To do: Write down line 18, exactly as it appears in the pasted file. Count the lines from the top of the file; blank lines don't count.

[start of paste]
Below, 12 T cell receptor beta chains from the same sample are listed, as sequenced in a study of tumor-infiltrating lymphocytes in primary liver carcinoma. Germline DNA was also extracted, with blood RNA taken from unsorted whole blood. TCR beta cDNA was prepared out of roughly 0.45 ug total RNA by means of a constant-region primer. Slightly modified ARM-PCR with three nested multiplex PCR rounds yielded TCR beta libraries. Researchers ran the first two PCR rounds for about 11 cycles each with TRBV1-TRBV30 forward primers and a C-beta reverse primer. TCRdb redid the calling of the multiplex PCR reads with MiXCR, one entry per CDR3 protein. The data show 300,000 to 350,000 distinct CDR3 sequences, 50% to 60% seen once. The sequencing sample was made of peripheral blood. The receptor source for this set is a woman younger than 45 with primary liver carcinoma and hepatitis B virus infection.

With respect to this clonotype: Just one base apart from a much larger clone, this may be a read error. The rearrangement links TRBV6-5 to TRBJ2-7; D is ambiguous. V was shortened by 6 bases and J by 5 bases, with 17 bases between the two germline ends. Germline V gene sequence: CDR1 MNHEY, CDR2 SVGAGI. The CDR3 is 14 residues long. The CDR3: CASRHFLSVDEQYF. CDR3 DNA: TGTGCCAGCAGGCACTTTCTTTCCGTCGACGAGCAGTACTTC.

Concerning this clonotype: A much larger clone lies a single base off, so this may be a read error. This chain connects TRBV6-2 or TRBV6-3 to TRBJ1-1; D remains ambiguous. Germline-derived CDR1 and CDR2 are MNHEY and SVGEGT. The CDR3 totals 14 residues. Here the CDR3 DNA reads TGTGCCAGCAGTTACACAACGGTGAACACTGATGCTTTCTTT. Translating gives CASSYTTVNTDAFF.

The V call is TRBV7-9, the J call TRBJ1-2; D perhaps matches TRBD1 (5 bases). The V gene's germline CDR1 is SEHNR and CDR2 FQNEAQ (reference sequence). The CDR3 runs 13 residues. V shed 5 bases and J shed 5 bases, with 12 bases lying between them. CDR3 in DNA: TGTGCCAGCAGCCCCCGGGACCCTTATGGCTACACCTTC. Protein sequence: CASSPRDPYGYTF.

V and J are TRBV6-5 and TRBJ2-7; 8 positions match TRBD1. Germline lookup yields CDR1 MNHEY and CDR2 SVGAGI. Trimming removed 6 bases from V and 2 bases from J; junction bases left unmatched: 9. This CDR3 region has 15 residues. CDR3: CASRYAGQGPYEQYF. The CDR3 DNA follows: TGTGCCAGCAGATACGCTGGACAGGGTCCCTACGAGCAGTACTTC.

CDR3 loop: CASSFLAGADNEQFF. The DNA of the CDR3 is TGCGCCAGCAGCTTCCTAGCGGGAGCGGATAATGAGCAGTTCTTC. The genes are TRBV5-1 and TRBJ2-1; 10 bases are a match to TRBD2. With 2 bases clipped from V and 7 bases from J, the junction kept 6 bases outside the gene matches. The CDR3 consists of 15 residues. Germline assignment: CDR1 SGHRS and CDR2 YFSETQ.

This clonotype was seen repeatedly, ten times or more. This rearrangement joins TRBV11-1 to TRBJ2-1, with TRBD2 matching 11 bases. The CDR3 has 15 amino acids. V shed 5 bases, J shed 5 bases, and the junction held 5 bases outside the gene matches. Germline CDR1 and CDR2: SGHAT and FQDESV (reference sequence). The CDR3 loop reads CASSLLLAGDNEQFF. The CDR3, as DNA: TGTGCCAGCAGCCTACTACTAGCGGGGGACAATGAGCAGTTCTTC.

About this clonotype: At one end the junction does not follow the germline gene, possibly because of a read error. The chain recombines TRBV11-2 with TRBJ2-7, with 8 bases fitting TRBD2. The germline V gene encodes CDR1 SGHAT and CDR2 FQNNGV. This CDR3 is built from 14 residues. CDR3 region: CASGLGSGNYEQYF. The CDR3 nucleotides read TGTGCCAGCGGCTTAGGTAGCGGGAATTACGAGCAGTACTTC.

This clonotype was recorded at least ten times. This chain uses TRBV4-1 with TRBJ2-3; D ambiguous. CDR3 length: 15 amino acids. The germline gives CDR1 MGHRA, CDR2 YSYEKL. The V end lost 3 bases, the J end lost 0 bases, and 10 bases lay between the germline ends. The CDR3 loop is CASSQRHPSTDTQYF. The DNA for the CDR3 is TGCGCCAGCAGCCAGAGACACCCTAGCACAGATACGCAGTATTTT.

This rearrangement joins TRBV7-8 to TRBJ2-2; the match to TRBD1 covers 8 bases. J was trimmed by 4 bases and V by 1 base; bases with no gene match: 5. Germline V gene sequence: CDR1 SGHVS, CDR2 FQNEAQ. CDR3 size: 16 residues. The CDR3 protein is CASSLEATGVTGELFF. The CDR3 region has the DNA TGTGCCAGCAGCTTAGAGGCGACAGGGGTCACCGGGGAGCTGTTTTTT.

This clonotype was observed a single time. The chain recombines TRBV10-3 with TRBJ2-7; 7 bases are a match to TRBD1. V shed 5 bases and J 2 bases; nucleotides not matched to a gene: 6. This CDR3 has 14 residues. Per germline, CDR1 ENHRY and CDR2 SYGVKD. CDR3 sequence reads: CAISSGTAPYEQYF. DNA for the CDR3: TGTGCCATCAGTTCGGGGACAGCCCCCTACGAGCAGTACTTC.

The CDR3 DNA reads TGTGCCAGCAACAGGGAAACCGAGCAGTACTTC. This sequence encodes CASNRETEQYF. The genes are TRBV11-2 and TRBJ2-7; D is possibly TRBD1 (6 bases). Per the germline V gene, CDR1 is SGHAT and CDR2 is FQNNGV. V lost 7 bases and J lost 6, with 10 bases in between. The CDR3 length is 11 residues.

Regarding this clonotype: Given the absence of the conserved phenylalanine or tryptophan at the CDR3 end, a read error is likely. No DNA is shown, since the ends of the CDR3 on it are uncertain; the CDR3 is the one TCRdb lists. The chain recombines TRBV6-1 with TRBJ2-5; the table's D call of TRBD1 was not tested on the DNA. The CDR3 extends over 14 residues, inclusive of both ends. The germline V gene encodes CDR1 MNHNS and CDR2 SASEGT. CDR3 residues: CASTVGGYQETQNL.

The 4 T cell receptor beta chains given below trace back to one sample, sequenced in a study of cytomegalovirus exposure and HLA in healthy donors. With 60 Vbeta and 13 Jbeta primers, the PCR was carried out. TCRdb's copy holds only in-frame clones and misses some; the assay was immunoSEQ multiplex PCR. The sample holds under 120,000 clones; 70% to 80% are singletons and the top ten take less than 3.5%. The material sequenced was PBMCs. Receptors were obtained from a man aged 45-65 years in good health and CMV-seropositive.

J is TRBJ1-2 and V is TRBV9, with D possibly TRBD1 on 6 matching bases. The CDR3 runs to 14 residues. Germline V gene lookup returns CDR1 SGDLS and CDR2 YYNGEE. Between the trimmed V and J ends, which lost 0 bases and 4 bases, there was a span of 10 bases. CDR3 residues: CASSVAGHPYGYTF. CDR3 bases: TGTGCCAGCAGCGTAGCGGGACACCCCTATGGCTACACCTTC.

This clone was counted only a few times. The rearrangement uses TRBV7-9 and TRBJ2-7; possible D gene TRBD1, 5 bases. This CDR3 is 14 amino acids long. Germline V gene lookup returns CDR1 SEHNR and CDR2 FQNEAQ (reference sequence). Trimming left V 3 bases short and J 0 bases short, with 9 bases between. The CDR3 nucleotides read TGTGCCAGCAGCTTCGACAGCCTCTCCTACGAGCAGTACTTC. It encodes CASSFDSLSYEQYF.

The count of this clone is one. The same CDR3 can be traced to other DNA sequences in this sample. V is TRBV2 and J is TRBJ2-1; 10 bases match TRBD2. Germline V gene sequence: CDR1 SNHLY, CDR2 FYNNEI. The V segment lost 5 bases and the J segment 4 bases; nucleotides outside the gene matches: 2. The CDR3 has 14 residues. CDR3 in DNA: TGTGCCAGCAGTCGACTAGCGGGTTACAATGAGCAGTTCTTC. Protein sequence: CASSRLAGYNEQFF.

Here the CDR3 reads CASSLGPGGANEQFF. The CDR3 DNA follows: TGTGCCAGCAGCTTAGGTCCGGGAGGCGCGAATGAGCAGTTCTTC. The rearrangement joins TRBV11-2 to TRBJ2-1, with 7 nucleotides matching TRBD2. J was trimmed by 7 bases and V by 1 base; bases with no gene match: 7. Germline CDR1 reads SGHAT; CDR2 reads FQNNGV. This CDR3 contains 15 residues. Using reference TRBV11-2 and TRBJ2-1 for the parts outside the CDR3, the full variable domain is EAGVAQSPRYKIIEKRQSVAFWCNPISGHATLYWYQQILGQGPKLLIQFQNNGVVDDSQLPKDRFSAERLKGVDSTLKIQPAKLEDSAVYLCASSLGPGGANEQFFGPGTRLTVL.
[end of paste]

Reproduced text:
Here the CDR3 reads CASSLGPGGANEQFF. The CDR3 DNA follows: TGTGCCAGCAGCTTAGGTCCGGGAGGCGCGAATGAGCAGTTCTTC. The rearrangement joins TRBV11-2 to TRBJ2-1, with 7 nucleotides matching TRBD2. J was trimmed by 7 bases and V by 1 base; bases with no gene match: 7. Germline CDR1 reads SGHAT; CDR2 reads FQNNGV. This CDR3 contains 15 residues. Using reference TRBV11-2 and TRBJ2-1 for the parts outside the CDR3, the full variable domain is EAGVAQSPRYKIIEKRQSVAFWCNPISGHATLYWYQQILGQGPKLLIQFQNNGVVDDSQLPKDRFSAERLKGVDSTLKIQPAKLEDSAVYLCASSLGPGGANEQFFGPGTRLTVL.